AAA Texas Reminds Drivers to Watch Out for Children on New Riding Toys

boy with training wheels bike helmet
Photo courtesy of Michael Bentley/Flickr Creative Commons

(Coppell, TX) – Texas kids and teens will soon be riding through neighborhood streets on new bicycles, riding toys, scooters, and roller skates.  So, AAA Texas offers reminders for drivers and parents to keep them safe while enjoying new holiday gifts in their communities.

 

Thousands of children are seriously injured or killed every year because a driver backing up was not able to see them behind their vehicle. According to KidsAndCars.org, a nonprofit child safety organization, an average of 232 fatalities and 13,000 injuries occur every year due to backovers. The website says in the U.S. at least fifty children are backed over by vehicles EVERY week. More than 60% of backing up incidents involved a larger size vehicle like a truck, van or SUV. Tragically, in more than 70% of these incidents, a parent or close relative is behind the wheel.

 

“With the joys of the season, it’s crucial we not forget about safety,” said AAA Texas/New Mexico Representative Doug Shupe. “We remind drivers to watch out for excited children on new riding toys and encourage parents to go over traffic safety tips before letting their kids enjoy the new gifts.”

 

To prevent tragedies and injuries, AAA Texas offers the following tips:

 

Drivers:

 

  • Check your blind spots including the blind spot behind your vehicle that you cannot see in the rear or side view mirror.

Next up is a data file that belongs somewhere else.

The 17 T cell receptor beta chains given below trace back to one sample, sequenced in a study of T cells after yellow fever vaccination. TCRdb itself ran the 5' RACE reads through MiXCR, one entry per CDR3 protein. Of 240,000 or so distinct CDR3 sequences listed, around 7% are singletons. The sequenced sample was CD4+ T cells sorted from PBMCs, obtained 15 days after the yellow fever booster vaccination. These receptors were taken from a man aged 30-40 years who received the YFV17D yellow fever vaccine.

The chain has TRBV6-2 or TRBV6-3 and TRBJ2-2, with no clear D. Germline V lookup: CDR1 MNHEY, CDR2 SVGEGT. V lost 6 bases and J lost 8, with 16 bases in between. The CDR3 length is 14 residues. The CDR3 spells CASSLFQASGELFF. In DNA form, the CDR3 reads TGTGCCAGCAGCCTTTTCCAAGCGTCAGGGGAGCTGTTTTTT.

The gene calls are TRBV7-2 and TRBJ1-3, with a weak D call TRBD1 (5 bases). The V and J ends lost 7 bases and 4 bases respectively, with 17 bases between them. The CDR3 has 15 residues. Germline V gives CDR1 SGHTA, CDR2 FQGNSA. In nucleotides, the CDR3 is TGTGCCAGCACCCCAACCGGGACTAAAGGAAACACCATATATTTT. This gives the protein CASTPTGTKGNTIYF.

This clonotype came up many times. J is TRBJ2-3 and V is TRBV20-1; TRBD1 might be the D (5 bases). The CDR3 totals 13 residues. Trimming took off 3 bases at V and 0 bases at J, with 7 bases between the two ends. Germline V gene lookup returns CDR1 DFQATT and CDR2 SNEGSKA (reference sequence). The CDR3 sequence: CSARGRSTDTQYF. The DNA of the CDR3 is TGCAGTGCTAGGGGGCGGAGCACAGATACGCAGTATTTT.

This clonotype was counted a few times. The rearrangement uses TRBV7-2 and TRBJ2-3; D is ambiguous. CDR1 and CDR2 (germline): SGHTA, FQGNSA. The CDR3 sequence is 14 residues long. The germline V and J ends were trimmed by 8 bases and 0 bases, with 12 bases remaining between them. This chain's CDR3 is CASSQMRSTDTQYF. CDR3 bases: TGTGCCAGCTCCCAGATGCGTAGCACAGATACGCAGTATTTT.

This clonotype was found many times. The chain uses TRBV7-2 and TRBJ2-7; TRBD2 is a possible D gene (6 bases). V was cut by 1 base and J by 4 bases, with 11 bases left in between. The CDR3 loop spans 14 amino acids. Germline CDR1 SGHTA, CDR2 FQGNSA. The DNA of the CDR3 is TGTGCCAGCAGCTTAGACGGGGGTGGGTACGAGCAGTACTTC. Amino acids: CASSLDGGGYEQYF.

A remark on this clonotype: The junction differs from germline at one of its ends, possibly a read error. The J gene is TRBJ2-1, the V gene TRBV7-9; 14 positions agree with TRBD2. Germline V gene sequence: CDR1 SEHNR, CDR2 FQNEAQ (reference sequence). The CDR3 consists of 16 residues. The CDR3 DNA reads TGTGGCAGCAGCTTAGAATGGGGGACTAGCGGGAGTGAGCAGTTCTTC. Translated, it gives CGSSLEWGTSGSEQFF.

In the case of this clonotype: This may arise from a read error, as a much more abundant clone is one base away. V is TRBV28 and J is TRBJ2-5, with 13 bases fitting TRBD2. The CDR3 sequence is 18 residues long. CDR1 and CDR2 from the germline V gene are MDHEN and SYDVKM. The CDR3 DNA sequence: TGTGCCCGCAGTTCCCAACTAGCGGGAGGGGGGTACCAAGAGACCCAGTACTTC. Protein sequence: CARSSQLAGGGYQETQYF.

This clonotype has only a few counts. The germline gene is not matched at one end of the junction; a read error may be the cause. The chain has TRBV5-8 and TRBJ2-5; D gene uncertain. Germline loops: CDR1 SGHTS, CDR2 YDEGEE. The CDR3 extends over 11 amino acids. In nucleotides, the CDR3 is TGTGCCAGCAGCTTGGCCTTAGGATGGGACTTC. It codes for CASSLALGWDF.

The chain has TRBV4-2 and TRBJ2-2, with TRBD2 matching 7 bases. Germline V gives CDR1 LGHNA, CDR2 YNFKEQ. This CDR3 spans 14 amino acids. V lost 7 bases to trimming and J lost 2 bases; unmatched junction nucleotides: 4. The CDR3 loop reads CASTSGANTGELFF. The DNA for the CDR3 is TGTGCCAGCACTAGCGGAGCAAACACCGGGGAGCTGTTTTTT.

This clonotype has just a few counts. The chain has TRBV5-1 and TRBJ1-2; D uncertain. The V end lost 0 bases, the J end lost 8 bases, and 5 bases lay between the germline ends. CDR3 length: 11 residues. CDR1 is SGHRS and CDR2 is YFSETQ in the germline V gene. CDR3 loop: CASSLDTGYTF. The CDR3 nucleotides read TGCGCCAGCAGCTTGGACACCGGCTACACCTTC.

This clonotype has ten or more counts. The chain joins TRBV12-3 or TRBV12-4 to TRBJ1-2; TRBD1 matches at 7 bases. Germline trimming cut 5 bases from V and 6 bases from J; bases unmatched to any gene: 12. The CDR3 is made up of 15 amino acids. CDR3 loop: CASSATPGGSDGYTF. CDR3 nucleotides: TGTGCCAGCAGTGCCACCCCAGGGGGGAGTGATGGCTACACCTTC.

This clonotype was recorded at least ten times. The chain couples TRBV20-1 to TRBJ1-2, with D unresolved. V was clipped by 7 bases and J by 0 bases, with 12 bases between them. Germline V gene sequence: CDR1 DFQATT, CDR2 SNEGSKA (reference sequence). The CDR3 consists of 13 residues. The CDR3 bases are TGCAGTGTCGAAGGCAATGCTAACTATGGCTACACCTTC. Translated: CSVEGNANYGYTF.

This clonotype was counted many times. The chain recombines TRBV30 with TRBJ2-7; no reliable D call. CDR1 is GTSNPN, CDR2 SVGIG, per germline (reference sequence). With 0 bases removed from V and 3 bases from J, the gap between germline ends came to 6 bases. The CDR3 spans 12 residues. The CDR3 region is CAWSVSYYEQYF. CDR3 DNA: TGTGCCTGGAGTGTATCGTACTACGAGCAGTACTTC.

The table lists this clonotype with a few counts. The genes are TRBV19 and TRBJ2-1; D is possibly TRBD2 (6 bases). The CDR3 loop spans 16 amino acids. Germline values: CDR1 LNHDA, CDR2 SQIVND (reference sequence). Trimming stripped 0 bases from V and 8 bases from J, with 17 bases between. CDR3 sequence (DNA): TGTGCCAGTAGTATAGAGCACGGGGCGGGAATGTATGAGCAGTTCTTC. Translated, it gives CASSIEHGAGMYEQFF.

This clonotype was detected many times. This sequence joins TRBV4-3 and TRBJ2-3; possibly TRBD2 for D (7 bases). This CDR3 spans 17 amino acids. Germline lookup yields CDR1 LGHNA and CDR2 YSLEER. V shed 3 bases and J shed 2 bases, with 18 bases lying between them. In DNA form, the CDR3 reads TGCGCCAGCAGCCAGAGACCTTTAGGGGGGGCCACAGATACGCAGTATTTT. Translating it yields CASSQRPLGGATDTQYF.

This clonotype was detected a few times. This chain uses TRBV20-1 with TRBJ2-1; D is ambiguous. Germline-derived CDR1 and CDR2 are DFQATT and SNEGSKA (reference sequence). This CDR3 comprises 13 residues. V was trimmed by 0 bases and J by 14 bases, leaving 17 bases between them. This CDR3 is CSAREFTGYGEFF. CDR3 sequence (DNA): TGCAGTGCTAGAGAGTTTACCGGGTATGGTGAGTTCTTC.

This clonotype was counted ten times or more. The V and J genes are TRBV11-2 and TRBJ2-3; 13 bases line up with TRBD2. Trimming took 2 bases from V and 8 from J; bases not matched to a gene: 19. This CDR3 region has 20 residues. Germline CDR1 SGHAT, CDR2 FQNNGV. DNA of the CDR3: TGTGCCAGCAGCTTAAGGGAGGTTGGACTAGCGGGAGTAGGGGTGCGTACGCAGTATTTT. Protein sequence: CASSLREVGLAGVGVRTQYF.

• Always assume children could be present and carefully check streets, driveways and areas around your vehicle before backing out.
  • Always look behind as you back out SLOWLY with windows rolled down to listen for children – and BE PREPARED TO STOP.
  • Don’t rely only on rearview cameras 100%. Research by AAA’s Automotive Research Center in Southern California found both factory-installed and aftermarket rearview cameras increase visibility in the blind zone by an average of 46 percent. However, a single camera lens mounted near the license plate doesn’t see all. Pavement that slopes up sharply, as well as snow and dirt on a camera lens can impact visibility. There’s no substitute for walking around your car, looking in mirrors and over your shoulder before putting your vehicle in reverse.
  • Slow down on neighborhood streets. Obey all posted speed limits.
  • Watch for bicyclists and toy riders. Look for riders on streets, medians and curbs. Excited children and teens may not pay attention to traffic and cross streets mid-block or between parked cars.

 Parents:

 

  • Teach kids not to play in, under or around vehicles.
  • Avoid making your driveway a “playground.”  If you allow children in this area, make sure it’s only when vehicles are not present and separate the driveway from the roadway with a physical barrier to prevent cars from entering.
  • Never leave a vehicle running and lock all cars and trucks, even in driveways and garages, to prevent curious children from putting a vehicle in gear.
  • Talk with neighborhood parents about back-over incidents and ask them to talk with their children as well.
  • Review safety precautions with children. Include traffic safety rules in the review such as stay on the sidewalk, cross the street at crosswalks, avoid walking in front of, behind or between parked cars and stop at driveways to make sure no vehicles are coming in and out.

As North America’s largest motoring and leisure travel organization, AAA provides more than 55 million members with travel, insurance, financial and automotive-related services. Since its founding in 1902, the not-for-profit, fully tax-paying AAA has been a leader and advocate for the safety and security of all travelers. AAA clubs can be visited on the Internet at AAA.com.